March 03, 2010

We know what we are, but know not what we may be

Ophelia, but John William Waterhouse, 1894, by way of wikipedia.

(Goat Rope is still winding through Hamlet, but you can scroll down for links and comments about current events.)

I don't know about you, Gentle Reader, but for me the most disturbing part of Hamlet is the madness of Ophelia, especially when I watch a performance. It's always upsetting when someone loses it, but by this point in the play, the viewer or reader should have some sympathy for her character.

In the 1990s, if memory serves, Ophelia became an emblem for the problems many young women were said to experience in adolescence and early adulthood and her name was featured on the title of at least a couple of books.

In the play, however, she isn't just suffering from general malaise. Apparently motherless, she was the daughter of the twit Polonius, who could be cruel with her. Her brother Laertes seems pretty self absorbed. An obedient daughter, she breaks off her relationship with Hamlet at her father's command and is further wounded by Hamlet's later actions and attitudes. That was bad enough, but then her father is killed and her only known relative is off studying or partying in France.

She has taken to wandering the palace and its surrounds, singing and speaking in ways that seem both meaningful and nonsensical. A gentleman at court describes her symptoms thus:

She speaks much of her father; says she hears
There's tricks i' the world; and hems, and beats her heart;
Spurns enviously at straws; speaks things in doubt,
That carry but half sense: her speech is nothing,
Yet the unshaped use of it doth move
The hearers to collection; they aim at it,
And botch the words up fit to their own thoughts;
Which, as her winks, and nods, and gestures
yield them,
Indeed would make one think there might be thought,
Though nothing sure, yet much unhappily.

When not speaking of her father, she often sings sexually suggestive songs, like this one:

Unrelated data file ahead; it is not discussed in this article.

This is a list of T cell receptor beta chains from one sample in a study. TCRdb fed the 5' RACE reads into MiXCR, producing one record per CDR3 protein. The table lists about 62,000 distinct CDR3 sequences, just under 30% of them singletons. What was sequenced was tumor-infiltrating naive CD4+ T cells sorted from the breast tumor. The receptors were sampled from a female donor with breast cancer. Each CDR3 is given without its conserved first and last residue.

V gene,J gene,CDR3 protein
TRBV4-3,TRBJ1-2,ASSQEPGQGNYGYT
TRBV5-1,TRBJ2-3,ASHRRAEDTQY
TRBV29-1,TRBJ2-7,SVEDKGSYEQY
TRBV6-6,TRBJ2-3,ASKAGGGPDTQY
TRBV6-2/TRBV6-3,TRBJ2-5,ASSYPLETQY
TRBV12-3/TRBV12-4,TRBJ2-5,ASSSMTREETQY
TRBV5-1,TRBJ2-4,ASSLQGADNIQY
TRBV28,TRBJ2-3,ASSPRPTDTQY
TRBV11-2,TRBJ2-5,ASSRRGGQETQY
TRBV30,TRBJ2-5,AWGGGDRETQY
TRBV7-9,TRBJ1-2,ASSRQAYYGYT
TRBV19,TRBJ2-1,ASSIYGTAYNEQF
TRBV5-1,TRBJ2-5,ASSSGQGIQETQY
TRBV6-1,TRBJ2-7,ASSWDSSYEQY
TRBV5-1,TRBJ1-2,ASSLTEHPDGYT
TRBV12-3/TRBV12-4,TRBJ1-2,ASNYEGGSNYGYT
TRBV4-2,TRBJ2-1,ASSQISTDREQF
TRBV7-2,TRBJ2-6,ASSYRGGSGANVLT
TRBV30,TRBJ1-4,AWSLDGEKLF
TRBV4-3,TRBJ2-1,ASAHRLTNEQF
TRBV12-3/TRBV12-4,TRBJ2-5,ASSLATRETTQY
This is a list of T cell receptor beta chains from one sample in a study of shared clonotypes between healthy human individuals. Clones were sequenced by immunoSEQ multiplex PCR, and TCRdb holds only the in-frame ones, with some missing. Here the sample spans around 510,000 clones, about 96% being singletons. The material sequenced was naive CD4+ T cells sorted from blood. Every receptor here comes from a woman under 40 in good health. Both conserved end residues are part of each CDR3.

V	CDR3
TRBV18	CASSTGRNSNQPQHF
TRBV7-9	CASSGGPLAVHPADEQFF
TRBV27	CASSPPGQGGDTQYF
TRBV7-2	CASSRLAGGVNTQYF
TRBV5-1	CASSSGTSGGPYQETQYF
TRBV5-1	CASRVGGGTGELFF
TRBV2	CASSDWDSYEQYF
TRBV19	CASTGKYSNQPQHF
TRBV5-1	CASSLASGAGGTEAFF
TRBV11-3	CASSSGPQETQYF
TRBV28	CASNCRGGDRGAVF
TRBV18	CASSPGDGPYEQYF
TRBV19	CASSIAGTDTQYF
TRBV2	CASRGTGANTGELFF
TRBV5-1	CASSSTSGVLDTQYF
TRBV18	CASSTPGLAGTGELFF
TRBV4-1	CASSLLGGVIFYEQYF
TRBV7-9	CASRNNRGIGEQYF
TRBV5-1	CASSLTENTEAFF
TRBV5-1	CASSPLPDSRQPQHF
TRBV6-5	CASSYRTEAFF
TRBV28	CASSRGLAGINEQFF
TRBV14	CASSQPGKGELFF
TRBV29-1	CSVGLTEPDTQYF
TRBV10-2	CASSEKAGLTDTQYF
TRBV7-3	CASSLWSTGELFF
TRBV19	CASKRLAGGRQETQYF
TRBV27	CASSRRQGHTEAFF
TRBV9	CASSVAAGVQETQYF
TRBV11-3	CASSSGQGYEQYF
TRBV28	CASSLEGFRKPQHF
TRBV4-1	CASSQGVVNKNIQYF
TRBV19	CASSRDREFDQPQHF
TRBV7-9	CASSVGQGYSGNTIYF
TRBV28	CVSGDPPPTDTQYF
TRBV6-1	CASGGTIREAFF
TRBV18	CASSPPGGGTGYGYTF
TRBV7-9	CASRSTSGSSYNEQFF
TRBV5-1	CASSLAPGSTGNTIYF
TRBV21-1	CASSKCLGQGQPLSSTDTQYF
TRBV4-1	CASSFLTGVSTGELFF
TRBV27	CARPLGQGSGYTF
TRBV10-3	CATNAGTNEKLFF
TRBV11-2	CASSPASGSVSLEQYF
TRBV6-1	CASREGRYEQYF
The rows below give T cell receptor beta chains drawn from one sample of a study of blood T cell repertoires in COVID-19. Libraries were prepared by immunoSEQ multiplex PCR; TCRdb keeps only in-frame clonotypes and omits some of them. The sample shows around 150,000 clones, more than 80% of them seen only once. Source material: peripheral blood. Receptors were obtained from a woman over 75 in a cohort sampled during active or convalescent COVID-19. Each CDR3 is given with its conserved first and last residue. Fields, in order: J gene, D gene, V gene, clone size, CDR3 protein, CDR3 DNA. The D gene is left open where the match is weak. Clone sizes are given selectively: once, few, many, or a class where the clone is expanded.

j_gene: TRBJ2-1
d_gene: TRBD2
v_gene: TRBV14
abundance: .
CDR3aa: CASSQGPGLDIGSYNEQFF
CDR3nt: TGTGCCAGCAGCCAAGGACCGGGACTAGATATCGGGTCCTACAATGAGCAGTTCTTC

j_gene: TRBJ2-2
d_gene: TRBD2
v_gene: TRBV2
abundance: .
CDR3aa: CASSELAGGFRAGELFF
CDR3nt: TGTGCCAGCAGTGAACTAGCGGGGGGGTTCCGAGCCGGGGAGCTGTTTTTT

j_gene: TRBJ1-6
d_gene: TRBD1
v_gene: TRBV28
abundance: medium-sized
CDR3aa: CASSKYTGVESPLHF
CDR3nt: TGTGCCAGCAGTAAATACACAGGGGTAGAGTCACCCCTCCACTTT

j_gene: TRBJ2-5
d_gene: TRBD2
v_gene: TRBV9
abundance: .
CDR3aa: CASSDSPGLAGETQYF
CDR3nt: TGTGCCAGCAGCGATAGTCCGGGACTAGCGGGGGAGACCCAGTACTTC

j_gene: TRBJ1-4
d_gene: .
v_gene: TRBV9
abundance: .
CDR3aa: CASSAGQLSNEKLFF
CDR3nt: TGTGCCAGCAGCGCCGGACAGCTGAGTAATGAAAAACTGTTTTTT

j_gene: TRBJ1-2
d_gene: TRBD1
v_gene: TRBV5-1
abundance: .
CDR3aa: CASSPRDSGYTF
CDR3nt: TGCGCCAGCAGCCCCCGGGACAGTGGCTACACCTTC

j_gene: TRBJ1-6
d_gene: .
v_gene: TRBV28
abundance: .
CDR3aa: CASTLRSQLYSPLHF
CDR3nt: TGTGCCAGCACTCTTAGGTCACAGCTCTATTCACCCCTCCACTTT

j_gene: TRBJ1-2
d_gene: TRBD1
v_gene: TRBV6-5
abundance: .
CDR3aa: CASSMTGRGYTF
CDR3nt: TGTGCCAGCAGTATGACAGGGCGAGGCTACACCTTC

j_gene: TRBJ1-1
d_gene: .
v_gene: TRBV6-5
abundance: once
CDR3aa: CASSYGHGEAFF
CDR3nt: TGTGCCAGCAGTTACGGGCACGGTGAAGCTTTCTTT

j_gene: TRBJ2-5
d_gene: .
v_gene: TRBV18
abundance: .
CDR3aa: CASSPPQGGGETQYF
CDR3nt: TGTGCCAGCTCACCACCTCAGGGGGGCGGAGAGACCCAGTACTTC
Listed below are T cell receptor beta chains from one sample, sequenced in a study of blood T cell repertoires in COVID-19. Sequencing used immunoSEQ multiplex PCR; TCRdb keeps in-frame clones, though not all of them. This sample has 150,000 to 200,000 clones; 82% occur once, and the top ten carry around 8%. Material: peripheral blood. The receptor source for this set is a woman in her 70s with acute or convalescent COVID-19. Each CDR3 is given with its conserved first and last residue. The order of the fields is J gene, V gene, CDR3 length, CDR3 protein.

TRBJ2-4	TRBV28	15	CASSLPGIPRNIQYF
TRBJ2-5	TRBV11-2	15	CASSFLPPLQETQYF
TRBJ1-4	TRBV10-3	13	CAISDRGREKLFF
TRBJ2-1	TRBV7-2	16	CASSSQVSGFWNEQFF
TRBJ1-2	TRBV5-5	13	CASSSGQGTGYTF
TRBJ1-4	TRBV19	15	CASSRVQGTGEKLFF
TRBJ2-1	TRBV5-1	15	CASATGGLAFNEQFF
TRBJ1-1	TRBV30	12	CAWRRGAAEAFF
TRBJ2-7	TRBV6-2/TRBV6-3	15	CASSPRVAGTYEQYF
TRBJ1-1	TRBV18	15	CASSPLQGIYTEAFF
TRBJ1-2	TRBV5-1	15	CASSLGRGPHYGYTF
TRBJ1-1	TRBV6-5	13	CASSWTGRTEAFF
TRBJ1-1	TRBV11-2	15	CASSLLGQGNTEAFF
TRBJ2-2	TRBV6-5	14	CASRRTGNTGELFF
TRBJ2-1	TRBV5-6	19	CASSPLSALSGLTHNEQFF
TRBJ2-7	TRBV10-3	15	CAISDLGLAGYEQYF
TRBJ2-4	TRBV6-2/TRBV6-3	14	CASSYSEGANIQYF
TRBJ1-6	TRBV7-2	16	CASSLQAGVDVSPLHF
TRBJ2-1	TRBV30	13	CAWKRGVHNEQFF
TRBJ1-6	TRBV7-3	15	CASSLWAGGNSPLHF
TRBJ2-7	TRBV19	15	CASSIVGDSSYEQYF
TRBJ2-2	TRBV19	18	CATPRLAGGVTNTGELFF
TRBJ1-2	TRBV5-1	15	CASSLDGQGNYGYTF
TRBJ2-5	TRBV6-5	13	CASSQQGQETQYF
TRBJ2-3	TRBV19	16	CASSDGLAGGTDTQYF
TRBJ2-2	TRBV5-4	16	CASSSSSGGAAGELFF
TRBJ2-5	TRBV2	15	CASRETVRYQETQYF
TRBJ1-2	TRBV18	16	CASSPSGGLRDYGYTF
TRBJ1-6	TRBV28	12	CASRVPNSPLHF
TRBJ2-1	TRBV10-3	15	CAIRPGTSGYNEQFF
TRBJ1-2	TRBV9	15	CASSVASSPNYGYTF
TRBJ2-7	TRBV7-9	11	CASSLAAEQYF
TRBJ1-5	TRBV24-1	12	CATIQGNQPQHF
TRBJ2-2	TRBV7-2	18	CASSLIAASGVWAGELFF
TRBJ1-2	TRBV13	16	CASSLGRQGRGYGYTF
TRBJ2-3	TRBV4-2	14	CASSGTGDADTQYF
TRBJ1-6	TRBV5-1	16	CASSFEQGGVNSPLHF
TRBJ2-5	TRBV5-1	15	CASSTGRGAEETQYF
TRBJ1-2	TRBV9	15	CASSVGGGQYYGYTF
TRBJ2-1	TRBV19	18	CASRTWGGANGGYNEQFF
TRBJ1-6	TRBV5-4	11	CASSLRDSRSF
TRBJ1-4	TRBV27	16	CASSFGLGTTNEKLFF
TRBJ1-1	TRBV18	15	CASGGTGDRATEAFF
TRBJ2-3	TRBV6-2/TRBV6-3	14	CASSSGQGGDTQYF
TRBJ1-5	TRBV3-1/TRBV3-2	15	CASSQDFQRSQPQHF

To-morrow is Saint Valentine's day,
All in the morning betime,
And I a maid at your window,
To be your Valentine.
Then up he rose, and donn'd his clothes,
And dupp'd the chamber-door;
Let in the maid, that out a maid
Never departed more.

(I have an idiosyncratic theory about Ophelia's madness bugs me so much. It's a guy thing and goes like this: most guys at some level may be aware that they often push the women in their life close to the edge of insanity. Ophelia is troubling as an example of one who actually goes over the edge.)

UNEMPLOYMENT. WV's unemployment insurance fund is in trouble and so far efforts to modernize and improve it have been blocked.

AN ALTERNATIVE TO LAYOFFS. Here's an article about an interesting policy option some companies and state governments are using to avoid layoffs.

A SAD SIGN OF THE TIMES. Here's an article from USA Today about how a plant closing has hit Ravenswood, WV hard. Back in the proverbial day, El Cabrero and friends tried to support union workers during a lockout. It was a great fight, and the workers won their jobs back after nearly two years of struggle back in 1992. Then came the Great Recession...

WORKING WV. Here's an op-ed by my friend the Rev. Matthew Watts on West Virginia's workforce woes.


1 comment:

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